By the time Lady Blakeney wakes, it is late in the morning. Sir Percy’s groom has returned with his master’s horse and claims that Sir Percy boarded his yacht in London. This “puzzles” Lady Blakeney. What business does Sir Percy have on his yacht? Placing her thoughts aside, Lady Blakeney thinks about her day. Suzanne de Tournay is coming to visit. She had invited her old friend to visit last night in the presence of the Prince of Wales, and the Comtesse had been too polite to forbid it. As Lady Blakeney crosses the landing outside her private suites, she looks toward Sir Percy’s bank of rooms.
Sir Percy has boarded his yacht because he is on his way to France to rescue the Comte and Armand. Percy later reveals that he knew about Chauvelin’s discovery of his identity and Marguerite’s betrayal of the Scarlet Pimpernel. Therefore, Percy knows his life is in more danger than usual, yet he continues, which speaks to his inherent goodness and courage. As the epitome of bravery and honor, Percy is dedicated to others before himself.
To one side sits Sir Percy’s office, which is off-limits to everyone except his private valet. Lady Blakeney notices the door slightly open and decides to take a look. She often jokes with Sir Percy that he only keeps his study private so that others won’t know that “very little ‘study’” occurs there. She steps into the room and looks around. The furniture is luxurious but utilitarian, and it is sparsely decorated. The space is meticulously organized and does not reflect Sir Percy’s hurried departure, or his “brainless” ways.
Marguerite finds nearly any reason to give Percy a hard time and call him stupid, which speaks to the level of her contempt for him and how deeply her pride is associated with her own intelligence. Marguerite expects Percy’s office to be as cluttered and unorganized as she believes his mind to be, or at least be full of clothes and discarded cravats.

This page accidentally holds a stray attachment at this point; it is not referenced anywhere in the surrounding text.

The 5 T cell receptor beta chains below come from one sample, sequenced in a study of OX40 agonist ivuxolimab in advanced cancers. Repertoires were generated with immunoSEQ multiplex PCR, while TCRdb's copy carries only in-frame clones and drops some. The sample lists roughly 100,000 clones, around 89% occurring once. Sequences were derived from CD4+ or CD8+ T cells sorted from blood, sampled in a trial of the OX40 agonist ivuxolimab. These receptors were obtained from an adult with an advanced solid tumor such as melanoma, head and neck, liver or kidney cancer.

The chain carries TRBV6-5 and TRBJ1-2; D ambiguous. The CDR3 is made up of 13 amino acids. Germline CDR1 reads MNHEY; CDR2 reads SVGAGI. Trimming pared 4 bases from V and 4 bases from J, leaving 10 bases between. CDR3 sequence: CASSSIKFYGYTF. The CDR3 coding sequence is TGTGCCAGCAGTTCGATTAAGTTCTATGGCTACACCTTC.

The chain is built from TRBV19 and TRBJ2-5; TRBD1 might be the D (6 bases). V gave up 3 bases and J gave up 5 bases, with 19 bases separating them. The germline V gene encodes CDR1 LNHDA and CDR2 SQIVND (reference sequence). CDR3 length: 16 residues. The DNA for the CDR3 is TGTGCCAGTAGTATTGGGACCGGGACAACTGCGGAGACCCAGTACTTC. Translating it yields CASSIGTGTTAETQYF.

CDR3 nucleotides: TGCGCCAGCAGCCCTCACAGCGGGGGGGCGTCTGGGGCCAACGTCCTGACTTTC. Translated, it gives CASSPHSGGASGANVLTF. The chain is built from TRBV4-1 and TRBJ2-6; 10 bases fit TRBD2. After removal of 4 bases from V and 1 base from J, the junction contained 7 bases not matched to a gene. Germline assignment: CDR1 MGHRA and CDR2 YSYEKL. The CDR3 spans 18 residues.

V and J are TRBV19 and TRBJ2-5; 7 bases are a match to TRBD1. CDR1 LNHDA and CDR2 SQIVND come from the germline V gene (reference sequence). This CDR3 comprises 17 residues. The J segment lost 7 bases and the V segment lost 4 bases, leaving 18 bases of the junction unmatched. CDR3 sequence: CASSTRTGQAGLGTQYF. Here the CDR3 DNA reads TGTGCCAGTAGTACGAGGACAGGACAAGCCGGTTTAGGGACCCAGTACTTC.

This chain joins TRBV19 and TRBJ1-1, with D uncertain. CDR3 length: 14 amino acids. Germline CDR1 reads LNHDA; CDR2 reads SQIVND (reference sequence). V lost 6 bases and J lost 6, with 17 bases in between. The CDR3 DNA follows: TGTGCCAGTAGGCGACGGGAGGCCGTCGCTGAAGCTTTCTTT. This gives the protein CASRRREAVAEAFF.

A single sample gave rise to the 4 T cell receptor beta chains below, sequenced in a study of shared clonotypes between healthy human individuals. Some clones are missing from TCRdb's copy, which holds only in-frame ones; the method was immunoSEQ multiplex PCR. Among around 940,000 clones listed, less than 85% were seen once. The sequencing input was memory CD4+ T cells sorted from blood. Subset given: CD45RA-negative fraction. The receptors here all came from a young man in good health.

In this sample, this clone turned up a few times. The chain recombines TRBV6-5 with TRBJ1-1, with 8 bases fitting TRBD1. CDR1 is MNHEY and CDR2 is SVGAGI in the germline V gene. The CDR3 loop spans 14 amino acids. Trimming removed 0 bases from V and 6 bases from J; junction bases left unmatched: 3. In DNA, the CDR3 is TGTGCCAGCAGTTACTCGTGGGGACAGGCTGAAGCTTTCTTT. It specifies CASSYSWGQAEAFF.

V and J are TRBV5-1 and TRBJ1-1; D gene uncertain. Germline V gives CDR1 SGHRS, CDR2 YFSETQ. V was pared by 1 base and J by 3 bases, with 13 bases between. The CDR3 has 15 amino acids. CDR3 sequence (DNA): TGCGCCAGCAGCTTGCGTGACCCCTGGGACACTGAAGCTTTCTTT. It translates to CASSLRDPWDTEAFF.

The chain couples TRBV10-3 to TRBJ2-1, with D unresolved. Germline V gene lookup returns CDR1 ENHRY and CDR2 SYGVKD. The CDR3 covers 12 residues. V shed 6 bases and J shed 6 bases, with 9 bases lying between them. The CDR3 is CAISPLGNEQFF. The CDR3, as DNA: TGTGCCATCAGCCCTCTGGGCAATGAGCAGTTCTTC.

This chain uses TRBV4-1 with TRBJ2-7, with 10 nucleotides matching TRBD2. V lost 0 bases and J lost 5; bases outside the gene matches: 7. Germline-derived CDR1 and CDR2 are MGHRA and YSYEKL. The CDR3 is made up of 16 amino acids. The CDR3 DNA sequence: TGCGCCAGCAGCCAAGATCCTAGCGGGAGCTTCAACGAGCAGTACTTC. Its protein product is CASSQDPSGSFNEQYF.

“Why should he take all this trouble?” Lady Blakeney asks herself as she studies the room. Sir Percy’s office “obviously” belongs to “a serious, earnest man,” so why does he wish to appear to “his fellow-men as an empty-headed nincompoop” she wonders. She looks to the walls on which hang maps of France and Paris. “What does Sir Percy want with these?” Lady Blakeney thinks as she stumbles over something on the floor. She bends to pick up the “mysterious device” and discovers that it is a gold ring, and on it is a small engraving of a Scarlet Pimpernel.
Marguerite’s intelligence is of the utmost importance to her, and she would be humiliated if others thought her stupid, so she can’t imagine why Percy would want people to see him that way. This too reflects Marguerite’s self-centeredness. Percy acts stupid so that he can save others—he sacrifices his image so others can live—but this is hard for Marguerite to understand, since she so easily sacrifices others to get want she wants.